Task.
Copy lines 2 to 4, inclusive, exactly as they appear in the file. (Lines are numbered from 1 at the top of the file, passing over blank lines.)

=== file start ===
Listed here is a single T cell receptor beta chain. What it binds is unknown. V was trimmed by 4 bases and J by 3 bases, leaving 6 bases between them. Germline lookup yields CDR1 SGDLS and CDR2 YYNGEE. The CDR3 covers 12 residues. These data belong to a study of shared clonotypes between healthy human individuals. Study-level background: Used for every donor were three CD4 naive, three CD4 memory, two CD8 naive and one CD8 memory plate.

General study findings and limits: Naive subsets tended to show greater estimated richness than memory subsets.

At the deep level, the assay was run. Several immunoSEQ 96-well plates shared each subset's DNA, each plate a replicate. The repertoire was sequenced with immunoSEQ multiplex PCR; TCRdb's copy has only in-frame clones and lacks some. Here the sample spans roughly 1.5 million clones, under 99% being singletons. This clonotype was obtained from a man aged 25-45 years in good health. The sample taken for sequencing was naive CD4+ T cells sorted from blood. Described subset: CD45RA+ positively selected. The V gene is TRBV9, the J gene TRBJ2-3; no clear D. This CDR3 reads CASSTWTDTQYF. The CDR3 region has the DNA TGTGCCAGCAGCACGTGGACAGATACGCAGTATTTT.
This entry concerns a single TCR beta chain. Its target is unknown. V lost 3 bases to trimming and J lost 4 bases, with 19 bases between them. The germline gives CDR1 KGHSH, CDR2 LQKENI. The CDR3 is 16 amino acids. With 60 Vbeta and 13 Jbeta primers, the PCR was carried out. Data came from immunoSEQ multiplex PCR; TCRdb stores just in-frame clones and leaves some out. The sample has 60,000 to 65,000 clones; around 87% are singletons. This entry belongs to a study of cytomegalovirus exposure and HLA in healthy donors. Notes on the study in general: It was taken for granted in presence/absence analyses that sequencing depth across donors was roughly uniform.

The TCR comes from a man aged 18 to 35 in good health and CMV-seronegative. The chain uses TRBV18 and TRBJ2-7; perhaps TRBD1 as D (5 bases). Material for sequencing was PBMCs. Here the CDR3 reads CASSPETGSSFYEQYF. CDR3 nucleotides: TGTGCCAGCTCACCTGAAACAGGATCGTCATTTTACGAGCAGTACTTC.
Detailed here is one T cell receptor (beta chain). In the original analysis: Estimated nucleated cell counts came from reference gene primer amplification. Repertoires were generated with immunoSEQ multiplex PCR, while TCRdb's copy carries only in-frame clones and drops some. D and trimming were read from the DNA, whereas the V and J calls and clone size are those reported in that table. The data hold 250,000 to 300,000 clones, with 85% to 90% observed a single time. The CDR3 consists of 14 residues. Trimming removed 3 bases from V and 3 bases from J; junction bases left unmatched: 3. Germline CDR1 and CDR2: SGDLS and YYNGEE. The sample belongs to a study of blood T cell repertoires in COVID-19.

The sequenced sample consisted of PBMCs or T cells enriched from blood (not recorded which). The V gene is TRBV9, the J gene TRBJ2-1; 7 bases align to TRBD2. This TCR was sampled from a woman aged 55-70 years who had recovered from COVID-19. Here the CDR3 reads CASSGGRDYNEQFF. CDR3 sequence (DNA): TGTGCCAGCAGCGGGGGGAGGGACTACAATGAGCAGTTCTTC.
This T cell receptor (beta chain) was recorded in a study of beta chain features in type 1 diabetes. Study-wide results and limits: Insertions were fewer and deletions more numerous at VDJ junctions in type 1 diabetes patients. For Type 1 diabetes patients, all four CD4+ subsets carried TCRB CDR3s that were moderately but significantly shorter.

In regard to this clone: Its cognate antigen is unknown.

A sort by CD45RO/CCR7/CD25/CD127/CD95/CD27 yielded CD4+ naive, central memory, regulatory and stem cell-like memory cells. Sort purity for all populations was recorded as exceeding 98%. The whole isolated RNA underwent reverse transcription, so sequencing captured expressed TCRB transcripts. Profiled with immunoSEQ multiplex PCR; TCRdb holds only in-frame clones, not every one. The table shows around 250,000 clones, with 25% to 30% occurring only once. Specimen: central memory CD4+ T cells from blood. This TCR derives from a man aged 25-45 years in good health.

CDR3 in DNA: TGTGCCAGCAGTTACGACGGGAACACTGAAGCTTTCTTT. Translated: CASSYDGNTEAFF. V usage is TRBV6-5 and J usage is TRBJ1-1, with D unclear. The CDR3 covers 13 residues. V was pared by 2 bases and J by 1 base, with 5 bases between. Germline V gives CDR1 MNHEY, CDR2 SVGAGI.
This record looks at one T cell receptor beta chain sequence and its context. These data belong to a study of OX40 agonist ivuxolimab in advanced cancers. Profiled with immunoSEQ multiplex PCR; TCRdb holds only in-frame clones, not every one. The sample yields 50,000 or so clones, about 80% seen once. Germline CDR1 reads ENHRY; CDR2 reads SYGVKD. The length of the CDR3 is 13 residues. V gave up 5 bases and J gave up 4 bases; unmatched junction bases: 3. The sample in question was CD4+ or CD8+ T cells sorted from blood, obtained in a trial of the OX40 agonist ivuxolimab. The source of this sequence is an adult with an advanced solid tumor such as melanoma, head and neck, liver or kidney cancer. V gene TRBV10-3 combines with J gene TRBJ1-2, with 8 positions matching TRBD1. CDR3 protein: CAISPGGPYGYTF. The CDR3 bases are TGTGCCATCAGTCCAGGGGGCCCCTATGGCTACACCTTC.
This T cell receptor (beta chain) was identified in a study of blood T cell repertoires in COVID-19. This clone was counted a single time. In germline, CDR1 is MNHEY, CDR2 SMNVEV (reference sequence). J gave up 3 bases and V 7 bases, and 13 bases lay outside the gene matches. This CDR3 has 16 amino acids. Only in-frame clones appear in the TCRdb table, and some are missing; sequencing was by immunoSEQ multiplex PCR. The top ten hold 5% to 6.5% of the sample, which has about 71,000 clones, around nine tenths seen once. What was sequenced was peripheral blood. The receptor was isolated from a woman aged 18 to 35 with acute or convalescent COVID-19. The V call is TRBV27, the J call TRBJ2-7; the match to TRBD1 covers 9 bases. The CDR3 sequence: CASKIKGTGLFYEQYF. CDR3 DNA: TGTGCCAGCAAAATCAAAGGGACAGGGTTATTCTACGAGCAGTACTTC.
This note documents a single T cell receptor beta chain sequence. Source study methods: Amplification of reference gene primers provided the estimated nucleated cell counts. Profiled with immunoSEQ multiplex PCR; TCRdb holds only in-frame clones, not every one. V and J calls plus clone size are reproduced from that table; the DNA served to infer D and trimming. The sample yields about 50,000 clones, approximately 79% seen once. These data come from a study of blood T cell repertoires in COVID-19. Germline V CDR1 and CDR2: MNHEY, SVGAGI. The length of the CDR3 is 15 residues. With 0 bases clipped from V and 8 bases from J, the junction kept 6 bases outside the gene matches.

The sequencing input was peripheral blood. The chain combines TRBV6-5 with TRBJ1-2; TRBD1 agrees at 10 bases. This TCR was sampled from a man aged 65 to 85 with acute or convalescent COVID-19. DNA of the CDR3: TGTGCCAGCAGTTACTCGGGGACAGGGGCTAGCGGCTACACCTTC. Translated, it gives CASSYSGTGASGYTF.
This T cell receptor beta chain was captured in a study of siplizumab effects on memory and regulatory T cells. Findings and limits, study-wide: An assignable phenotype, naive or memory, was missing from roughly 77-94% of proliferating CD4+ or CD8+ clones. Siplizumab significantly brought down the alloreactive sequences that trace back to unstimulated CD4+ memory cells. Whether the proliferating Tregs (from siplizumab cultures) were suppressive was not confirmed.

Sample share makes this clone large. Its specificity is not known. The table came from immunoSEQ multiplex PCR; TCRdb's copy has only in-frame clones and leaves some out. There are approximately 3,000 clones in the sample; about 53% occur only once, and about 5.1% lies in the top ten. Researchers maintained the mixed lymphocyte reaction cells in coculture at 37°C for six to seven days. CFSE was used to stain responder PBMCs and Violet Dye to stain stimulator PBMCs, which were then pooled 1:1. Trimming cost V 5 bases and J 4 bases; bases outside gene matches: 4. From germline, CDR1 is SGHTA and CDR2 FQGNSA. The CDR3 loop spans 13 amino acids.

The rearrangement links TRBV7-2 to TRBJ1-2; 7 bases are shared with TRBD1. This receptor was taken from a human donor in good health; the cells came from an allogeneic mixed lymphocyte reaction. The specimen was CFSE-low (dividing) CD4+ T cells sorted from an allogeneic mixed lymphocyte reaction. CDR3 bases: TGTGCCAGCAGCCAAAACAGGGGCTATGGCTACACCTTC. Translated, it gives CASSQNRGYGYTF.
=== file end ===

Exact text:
General study findings and limits: Naive subsets tended to show greater estimated richness than memory subsets.

At the deep level, the assay was run. Several immunoSEQ 96-well plates shared each subset's DNA, each plate a replicate. The repertoire was sequenced with immunoSEQ multiplex PCR; TCRdb's copy has only in-frame clones and lacks some. Here the sample spans roughly 1.5 million clones, under 99% being singletons. This clonotype was obtained from a man aged 25-45 years in good health. The sample taken for sequencing was naive CD4+ T cells sorted from blood. Described subset: CD45RA+ positively selected. The V gene is TRBV9, the J gene TRBJ2-3; no clear D. This CDR3 reads CASSTWTDTQYF. The CDR3 region has the DNA TGTGCCAGCAGCACGTGGACAGATACGCAGTATTTT.
This entry concerns a single TCR beta chain. Its target is unknown. V lost 3 bases to trimming and J lost 4 bases, with 19 bases between them. The germline gives CDR1 KGHSH, CDR2 LQKENI. The CDR3 is 16 amino acids. With 60 Vbeta and 13 Jbeta primers, the PCR was carried out. Data came from immunoSEQ multiplex PCR; TCRdb stores just in-frame clones and leaves some out. The sample has 60,000 to 65,000 clones; around 87% are singletons. This entry belongs to a study of cytomegalovirus exposure and HLA in healthy donors. Notes on the study in general: It was taken for granted in presence/absence analyses that sequencing depth across donors was roughly uniform.